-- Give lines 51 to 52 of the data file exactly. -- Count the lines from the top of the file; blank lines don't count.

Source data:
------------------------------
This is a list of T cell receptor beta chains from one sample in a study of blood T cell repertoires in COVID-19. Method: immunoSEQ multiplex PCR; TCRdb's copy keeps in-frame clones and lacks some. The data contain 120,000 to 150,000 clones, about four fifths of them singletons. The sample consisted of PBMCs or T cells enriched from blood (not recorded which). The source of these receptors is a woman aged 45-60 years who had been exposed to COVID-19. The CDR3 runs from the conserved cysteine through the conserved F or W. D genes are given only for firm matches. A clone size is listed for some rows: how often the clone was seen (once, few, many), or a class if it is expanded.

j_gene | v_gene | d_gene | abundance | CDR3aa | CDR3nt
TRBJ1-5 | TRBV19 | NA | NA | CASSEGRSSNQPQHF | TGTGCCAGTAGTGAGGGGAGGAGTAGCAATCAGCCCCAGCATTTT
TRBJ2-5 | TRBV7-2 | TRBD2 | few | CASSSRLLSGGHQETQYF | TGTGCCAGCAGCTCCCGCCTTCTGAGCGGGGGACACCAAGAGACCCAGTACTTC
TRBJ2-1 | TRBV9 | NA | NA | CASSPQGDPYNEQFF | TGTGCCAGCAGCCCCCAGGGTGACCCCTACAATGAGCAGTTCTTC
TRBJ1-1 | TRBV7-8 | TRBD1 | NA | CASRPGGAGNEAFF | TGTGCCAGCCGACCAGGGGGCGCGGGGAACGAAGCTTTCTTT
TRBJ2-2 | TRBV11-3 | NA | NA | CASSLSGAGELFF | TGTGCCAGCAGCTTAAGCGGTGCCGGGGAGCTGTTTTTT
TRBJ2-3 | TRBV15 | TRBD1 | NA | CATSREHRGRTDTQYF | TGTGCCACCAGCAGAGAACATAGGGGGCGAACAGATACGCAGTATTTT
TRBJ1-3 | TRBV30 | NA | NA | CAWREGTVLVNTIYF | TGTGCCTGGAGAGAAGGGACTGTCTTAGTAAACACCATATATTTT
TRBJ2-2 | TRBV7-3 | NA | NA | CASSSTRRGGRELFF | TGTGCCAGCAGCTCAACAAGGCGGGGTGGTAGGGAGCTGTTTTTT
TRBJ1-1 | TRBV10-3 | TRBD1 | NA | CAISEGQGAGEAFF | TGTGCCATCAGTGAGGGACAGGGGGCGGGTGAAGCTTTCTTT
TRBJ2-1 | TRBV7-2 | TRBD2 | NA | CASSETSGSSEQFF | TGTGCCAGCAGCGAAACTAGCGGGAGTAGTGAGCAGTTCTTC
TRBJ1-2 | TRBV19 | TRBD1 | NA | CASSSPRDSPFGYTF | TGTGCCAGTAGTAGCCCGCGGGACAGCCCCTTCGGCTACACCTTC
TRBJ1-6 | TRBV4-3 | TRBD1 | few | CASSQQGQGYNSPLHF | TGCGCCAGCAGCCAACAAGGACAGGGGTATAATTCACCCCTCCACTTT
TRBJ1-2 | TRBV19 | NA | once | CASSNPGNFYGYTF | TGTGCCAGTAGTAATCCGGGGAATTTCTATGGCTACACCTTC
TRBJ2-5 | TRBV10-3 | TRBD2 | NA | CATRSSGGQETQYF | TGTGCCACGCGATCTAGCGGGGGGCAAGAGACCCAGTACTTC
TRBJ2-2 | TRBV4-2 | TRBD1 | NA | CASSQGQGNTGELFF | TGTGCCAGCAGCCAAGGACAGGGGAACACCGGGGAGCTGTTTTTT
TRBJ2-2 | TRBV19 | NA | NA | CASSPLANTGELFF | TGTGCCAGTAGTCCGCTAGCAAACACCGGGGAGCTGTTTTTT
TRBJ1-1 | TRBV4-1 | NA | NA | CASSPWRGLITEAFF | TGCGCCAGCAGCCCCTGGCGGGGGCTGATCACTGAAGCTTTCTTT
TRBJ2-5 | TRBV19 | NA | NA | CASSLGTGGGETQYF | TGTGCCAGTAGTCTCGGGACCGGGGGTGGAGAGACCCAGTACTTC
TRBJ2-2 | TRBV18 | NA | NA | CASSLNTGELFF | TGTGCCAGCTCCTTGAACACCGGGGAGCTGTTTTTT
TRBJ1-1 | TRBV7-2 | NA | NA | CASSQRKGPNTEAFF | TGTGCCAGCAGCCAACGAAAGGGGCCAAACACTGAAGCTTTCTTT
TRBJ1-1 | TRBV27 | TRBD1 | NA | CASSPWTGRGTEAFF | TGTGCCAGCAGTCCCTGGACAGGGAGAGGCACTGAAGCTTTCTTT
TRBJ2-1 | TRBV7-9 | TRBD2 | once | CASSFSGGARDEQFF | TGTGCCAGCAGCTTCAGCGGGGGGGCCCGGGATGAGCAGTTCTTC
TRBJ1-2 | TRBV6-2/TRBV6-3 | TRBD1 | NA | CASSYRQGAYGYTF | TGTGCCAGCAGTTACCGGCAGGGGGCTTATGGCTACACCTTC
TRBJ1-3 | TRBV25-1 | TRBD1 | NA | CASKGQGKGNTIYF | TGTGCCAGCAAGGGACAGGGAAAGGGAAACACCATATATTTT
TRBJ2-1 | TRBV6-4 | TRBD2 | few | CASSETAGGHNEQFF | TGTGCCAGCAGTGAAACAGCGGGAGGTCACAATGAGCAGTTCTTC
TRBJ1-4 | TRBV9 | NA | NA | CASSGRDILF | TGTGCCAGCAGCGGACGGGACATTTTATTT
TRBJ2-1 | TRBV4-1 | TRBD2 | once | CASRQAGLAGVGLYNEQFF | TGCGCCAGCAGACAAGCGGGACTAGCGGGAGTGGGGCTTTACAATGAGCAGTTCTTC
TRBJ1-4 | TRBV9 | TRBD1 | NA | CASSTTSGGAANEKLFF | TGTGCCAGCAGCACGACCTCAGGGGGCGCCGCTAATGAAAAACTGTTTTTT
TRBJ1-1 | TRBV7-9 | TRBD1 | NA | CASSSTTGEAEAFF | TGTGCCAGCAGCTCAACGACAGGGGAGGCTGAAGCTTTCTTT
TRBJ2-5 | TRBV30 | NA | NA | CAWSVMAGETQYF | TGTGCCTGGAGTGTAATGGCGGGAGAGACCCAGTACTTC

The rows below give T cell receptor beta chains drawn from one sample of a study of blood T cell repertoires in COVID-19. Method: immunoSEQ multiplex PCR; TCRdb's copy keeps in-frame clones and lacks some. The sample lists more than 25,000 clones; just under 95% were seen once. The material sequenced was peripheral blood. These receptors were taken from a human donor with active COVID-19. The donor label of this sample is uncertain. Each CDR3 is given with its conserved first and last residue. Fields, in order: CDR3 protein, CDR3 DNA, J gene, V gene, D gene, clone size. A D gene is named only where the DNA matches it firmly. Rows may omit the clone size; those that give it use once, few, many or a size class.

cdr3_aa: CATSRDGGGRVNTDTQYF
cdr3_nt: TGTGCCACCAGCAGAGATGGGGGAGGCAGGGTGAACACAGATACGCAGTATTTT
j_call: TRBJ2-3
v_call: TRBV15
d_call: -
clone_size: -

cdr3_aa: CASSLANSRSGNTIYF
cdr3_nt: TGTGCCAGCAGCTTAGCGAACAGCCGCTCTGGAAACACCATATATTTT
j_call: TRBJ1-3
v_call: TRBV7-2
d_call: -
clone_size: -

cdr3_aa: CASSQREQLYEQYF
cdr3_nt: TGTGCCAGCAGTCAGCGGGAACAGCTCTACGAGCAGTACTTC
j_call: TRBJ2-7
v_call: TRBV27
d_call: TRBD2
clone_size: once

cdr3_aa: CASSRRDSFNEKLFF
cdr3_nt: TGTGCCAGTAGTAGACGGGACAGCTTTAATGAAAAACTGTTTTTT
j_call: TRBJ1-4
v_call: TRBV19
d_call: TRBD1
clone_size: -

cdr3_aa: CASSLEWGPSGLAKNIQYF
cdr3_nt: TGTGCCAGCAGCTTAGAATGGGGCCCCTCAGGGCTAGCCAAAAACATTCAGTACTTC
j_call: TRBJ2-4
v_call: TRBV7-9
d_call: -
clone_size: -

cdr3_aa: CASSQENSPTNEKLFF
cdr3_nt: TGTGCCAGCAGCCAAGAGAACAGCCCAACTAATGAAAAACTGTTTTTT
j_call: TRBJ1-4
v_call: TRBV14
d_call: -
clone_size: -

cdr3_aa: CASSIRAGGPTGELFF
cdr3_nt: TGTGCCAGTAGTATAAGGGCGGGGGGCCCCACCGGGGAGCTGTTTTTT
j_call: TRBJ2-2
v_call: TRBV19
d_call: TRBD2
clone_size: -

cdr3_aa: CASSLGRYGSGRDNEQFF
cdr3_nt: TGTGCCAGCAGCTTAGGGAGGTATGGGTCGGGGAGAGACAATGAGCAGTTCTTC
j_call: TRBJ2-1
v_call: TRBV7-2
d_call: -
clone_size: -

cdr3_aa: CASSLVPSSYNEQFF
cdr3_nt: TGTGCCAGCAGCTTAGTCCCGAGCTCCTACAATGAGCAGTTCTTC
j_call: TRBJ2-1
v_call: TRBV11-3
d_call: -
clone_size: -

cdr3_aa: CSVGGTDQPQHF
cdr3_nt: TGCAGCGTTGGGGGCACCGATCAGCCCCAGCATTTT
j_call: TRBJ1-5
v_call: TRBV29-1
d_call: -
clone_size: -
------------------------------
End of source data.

clone_size: once

cdr3_aa: CASSRRDSFNEKLFF